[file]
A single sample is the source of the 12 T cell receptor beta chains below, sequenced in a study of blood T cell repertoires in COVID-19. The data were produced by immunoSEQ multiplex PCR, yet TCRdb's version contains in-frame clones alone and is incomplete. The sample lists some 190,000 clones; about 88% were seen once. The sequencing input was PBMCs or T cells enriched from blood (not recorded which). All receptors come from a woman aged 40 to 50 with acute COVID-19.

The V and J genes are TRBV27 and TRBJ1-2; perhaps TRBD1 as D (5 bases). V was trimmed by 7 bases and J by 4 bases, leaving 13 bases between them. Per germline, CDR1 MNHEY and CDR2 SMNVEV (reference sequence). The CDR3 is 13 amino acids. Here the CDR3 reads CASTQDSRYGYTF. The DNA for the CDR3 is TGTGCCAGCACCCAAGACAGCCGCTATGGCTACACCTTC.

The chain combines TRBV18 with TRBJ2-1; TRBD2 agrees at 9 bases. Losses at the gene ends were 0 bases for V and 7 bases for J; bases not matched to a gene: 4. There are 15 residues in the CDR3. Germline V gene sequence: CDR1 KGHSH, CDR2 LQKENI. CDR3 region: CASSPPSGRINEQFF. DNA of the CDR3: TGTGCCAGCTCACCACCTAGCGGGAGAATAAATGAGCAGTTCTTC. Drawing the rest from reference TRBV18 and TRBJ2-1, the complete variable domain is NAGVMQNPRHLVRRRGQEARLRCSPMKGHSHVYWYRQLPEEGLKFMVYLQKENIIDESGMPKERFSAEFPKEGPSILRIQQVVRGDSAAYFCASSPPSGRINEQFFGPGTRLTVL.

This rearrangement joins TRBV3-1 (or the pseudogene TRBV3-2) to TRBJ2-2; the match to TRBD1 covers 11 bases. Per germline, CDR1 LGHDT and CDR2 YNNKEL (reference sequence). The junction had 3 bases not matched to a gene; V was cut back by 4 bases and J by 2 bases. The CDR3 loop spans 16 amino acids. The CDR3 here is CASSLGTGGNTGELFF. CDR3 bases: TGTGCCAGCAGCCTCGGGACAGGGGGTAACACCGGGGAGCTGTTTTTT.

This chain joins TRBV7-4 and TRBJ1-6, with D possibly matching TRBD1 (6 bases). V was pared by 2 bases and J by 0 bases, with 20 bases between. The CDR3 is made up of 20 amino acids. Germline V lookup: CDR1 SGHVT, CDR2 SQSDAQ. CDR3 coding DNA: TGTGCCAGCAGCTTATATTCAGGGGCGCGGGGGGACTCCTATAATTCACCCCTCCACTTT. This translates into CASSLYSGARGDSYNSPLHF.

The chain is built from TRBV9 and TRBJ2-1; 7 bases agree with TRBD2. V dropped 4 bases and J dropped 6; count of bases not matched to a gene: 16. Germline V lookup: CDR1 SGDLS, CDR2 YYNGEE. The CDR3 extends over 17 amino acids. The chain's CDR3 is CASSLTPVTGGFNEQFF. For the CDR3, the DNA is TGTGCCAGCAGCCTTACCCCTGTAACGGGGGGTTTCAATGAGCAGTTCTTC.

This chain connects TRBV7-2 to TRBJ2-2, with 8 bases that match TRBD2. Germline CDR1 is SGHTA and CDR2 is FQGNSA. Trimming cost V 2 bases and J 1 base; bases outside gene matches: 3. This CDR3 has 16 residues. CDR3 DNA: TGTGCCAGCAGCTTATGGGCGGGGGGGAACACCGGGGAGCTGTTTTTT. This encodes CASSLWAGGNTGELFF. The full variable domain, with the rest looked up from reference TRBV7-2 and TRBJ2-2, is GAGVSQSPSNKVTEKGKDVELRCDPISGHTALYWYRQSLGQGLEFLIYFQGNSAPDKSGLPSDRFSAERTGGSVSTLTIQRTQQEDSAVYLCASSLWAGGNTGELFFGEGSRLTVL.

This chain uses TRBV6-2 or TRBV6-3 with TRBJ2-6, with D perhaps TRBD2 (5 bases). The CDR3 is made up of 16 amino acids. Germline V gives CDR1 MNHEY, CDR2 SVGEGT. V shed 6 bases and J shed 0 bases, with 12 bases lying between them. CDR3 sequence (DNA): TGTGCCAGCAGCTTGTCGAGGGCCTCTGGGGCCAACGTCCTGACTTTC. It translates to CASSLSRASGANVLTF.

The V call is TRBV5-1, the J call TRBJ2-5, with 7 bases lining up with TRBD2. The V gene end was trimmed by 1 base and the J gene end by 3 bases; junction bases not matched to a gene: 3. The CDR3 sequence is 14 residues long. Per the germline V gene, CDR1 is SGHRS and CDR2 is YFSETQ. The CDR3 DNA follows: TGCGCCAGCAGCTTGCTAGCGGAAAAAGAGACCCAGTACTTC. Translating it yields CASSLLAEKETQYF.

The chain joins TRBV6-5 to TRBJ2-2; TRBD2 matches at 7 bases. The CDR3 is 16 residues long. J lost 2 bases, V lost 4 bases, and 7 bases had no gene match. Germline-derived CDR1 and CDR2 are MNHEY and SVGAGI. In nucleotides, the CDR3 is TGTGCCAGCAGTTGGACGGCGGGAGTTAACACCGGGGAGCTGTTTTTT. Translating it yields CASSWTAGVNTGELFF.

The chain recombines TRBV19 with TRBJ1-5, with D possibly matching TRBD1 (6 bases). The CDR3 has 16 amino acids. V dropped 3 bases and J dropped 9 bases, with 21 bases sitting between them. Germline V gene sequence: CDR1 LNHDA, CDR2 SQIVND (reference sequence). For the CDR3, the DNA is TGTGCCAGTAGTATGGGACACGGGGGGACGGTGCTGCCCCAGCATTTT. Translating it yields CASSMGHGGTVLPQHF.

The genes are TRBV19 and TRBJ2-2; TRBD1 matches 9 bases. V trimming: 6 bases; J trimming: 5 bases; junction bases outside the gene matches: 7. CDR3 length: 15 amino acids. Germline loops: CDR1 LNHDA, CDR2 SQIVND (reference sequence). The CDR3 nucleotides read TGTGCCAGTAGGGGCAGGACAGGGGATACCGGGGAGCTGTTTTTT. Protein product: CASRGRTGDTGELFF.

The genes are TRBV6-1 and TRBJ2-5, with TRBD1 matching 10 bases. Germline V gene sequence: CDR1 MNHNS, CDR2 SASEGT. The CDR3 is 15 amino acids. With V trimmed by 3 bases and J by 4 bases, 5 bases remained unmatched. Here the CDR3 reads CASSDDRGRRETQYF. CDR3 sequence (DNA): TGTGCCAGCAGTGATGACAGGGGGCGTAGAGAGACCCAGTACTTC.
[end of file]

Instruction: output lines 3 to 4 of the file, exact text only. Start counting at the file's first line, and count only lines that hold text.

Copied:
The chain combines TRBV18 with TRBJ2-1; TRBD2 agrees at 9 bases. Losses at the gene ends were 0 bases for V and 7 bases for J; bases not matched to a gene: 4. There are 15 residues in the CDR3. Germline V gene sequence: CDR1 KGHSH, CDR2 LQKENI. CDR3 region: CASSPPSGRINEQFF. DNA of the CDR3: TGTGCCAGCTCACCACCTAGCGGGAGAATAAATGAGCAGTTCTTC. Drawing the rest from reference TRBV18 and TRBJ2-1, the complete variable domain is NAGVMQNPRHLVRRRGQEARLRCSPMKGHSHVYWYRQLPEEGLKFMVYLQKENIIDESGMPKERFSAEFPKEGPSILRIQQVVRGDSAAYFCASSPPSGRINEQFFGPGTRLTVL.

This rearrangement joins TRBV3-1 (or the pseudogene TRBV3-2) to TRBJ2-2; the match to TRBD1 covers 11 bases. Per germline, CDR1 LGHDT and CDR2 YNNKEL (reference sequence). The junction had 3 bases not matched to a gene; V was cut back by 4 bases and J by 2 bases. The CDR3 loop spans 16 amino acids. The CDR3 here is CASSLGTGGNTGELFF. CDR3 bases: TGTGCCAGCAGCCTCGGGACAGGGGGTAACACCGGGGAGCTGTTTTTT.